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on Feb 28, 2017 in Landscape Photography

The Color of Light?

It’s a simple question … know the answer for your photography? It’s a serious question that I don’t think I can help you answer in a blog post. It’s a question you must explore and answer for your own photography. And there lies the...

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on Feb 28, 2017 in Landscape Photography

‘What Kind of Light is This?”

When I asked the question of the group, Eric instantly said, “B&W!” Now how do you get to that point in your photography? That’s really a damn good question! Eric has shot with me for years and gone through my MLP so he’s really, really good at seeing light. Now what is B&H light? Here’s two examples from the scene we were seeing when I asked the question. The qualities I was seeing in the light that I shot B&W are: mood, texture, detail, story and romance. One is on the “darkish” side of life and the other is on the “bright” side so that’s not part of the formula I see when making the call. Rather, I some it all up in the “romance” of the light that first, makes me stop and then what to share it with you. One hint when you’ve struck it right is in the finishing, it was a simple two click, ACR & then Luminar. Does this come quickly to one, seeing...

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on Feb 9, 2017 in Landscape Photography

The Whites

When a storm breaks in the Sierra, it’s a gorgeous thing! The question is, where to the point the lens. The moon made it a pretty simple answer. I grabbed the D5 / 70-200f4 AFS and made the click above. I liked it but it just didn’t seem complete. Then I took a simple two image pano putting the moon dead center (below) and I knew it that was the answer. It was easy after that, Photoshop to make the pano and Luminar for the B&W. I love it when making the story is so...

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on Feb 8, 2017 in Wildlife Photography

Tread with Care

For the last 24hrs, we’ve had rain here in the Sierra. Our snow is slowly melting under the 3+ inches we’ve received at the house. As I look out at the slush, I’ve been watching our critters. It might be blowin a storm out, snowing like mad and they tend to just go about their business of getting food and staying warm. But with the rain, they hunker down and try to wait it out. But as the day goes on and the need for food for calories to stay warm grows, they venture out grudgingly. And that’s how most spend their winter, seeking those precious calories for mere survival. And as wildlife photographers, we need to recognize this basic yet vital biology and not get in the way of this activity. You can summarize their daily life simply with, calories in – calories out, basic survival. In the winter time when food is not as plentiful in snow bound habitats makes this basic biology a challenge. If photographers...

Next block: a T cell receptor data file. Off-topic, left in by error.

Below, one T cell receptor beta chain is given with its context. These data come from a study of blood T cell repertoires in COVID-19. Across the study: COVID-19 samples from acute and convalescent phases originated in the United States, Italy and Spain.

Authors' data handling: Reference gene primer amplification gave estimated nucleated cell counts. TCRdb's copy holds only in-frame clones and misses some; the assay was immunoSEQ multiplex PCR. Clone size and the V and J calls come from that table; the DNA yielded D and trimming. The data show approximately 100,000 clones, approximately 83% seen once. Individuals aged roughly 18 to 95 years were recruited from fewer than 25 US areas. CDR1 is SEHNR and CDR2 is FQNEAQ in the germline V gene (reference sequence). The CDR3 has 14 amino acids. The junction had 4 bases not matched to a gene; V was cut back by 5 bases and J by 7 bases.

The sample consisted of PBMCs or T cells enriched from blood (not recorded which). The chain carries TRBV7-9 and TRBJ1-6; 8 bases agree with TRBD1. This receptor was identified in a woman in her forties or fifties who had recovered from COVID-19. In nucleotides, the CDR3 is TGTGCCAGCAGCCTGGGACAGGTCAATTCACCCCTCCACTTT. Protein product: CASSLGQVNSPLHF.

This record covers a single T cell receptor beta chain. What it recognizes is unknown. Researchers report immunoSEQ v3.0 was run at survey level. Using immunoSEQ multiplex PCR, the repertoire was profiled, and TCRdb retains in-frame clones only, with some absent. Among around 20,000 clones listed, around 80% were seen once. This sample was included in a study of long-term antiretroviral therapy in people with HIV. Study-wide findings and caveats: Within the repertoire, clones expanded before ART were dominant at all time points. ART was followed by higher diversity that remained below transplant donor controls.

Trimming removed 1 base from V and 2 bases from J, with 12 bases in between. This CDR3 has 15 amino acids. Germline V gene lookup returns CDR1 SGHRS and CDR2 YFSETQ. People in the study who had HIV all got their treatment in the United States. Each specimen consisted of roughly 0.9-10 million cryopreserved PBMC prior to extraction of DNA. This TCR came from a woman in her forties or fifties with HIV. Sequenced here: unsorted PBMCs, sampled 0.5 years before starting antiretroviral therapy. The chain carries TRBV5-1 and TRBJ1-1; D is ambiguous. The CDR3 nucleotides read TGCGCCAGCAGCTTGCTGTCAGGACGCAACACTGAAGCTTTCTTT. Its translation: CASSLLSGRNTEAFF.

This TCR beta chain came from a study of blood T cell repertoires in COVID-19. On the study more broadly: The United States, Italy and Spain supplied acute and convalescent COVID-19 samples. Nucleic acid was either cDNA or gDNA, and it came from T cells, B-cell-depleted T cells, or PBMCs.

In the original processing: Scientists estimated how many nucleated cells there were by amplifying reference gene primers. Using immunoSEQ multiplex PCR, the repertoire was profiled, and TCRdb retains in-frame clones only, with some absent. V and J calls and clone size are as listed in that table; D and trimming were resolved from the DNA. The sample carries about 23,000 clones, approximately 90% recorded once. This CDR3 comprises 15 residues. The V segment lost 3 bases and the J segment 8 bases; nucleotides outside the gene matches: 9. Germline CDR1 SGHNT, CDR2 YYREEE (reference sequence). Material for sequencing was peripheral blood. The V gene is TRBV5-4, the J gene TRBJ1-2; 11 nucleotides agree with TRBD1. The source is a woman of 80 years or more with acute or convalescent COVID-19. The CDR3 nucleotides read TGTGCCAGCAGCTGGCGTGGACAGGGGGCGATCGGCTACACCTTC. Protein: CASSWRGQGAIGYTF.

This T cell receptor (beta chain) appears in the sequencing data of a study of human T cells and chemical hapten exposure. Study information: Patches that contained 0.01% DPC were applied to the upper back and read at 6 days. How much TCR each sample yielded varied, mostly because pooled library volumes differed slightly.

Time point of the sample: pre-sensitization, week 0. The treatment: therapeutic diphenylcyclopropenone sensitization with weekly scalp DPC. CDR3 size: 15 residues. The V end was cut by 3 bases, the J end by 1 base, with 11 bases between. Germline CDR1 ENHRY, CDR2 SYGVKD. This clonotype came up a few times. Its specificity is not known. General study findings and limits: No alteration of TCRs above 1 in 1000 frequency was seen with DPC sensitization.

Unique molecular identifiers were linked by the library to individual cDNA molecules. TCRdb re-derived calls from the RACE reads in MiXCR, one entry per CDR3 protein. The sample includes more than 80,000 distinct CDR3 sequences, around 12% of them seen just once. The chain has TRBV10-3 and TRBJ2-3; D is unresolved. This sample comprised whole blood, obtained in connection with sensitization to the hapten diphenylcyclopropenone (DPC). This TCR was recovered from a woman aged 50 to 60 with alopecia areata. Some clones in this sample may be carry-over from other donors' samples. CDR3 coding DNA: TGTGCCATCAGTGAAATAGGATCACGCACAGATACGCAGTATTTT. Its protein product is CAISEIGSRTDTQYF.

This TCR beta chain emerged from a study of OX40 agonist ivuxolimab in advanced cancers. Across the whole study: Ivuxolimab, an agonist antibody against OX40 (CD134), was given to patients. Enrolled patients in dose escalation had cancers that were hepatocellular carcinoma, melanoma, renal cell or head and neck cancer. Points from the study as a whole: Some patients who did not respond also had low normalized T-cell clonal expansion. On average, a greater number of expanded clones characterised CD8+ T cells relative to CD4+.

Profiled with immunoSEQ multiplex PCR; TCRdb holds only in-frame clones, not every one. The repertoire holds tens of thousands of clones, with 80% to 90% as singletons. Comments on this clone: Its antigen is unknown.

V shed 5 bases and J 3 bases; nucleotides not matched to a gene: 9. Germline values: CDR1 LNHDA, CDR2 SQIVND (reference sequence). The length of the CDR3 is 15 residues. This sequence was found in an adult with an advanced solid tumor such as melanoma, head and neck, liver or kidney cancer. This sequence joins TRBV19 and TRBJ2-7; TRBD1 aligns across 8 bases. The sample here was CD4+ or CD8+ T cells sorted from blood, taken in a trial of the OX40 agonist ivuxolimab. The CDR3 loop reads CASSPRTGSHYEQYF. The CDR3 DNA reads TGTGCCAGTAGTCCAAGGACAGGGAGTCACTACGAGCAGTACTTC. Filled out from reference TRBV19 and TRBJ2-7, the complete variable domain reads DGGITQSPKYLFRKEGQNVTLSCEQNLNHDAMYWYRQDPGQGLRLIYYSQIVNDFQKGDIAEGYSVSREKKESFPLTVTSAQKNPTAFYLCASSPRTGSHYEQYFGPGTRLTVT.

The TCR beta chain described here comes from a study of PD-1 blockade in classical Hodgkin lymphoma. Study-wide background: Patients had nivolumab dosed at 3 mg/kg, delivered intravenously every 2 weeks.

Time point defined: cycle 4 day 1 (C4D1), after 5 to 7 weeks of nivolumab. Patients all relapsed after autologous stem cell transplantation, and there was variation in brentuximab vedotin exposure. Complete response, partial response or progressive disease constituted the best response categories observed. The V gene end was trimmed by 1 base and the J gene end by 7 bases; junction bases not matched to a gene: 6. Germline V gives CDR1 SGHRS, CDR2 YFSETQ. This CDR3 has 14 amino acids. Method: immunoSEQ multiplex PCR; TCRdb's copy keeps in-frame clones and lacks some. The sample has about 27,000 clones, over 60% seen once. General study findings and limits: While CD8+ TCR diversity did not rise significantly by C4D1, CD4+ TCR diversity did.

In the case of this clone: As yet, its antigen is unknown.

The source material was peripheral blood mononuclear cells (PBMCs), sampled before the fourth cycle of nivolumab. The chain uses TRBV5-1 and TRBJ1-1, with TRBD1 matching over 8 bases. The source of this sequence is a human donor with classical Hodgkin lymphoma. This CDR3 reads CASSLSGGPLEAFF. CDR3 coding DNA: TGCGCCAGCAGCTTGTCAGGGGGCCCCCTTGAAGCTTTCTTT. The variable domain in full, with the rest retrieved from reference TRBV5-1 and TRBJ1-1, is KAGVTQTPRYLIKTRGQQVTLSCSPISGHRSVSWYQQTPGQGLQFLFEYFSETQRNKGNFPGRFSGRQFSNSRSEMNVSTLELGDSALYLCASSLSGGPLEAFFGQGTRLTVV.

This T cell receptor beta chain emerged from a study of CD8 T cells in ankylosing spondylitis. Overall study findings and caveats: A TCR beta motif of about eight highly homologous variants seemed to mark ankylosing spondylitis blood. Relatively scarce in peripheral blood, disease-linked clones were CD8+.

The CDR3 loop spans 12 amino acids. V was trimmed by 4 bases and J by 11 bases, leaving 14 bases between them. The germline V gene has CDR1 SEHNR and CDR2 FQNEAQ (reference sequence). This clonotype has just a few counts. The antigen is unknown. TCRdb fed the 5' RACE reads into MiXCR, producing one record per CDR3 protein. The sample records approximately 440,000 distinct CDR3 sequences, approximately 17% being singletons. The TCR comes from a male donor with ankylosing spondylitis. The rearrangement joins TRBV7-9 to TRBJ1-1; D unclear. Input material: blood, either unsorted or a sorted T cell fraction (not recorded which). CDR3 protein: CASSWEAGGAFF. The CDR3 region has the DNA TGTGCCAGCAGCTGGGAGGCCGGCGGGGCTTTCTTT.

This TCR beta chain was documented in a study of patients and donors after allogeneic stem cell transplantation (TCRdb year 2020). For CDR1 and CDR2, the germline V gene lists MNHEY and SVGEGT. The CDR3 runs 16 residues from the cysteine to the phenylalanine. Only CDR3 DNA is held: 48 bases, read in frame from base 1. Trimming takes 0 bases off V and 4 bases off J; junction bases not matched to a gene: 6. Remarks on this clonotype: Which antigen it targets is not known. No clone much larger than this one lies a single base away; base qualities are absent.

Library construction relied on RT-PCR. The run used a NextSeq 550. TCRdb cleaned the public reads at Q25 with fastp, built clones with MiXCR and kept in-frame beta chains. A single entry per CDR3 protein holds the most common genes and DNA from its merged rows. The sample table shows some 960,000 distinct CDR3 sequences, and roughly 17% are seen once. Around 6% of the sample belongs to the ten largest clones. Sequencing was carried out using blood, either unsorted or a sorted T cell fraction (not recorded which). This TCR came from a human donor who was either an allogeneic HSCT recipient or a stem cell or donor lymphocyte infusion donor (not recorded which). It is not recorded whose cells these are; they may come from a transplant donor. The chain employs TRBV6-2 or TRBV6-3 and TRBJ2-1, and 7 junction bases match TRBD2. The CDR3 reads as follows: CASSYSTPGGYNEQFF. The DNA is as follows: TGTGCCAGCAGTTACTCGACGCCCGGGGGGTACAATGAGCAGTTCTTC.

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on Jan 26, 2017 in Wildlife Photography

Why Flash with Snow?

I had a couple of folks ask why I’m using flash when photographing birds in snow. The reason has to do with the same reason anytime you need to pull out flash, light. In this case, it’s the quality of the color of light that is most important to me. The bottom photo was taken with no flash. Notice not only the down nature of the light, but the lack of life to the light? The perch the female White-headed Woodpecker is a stick I’ve screwed to the railing of our deck. Above her is the suet she came in for and she’s waiting in line to get her bite. The dull texture on the perch, the white head and black body all bring us to a dull photo. The flash is literally in the snow in fact, out the door and right next to the perch. Using the Hexi 24 Speedlight Softbox with the SB-5000 inside, brings a big light just eighteen inches away from the birds. This...

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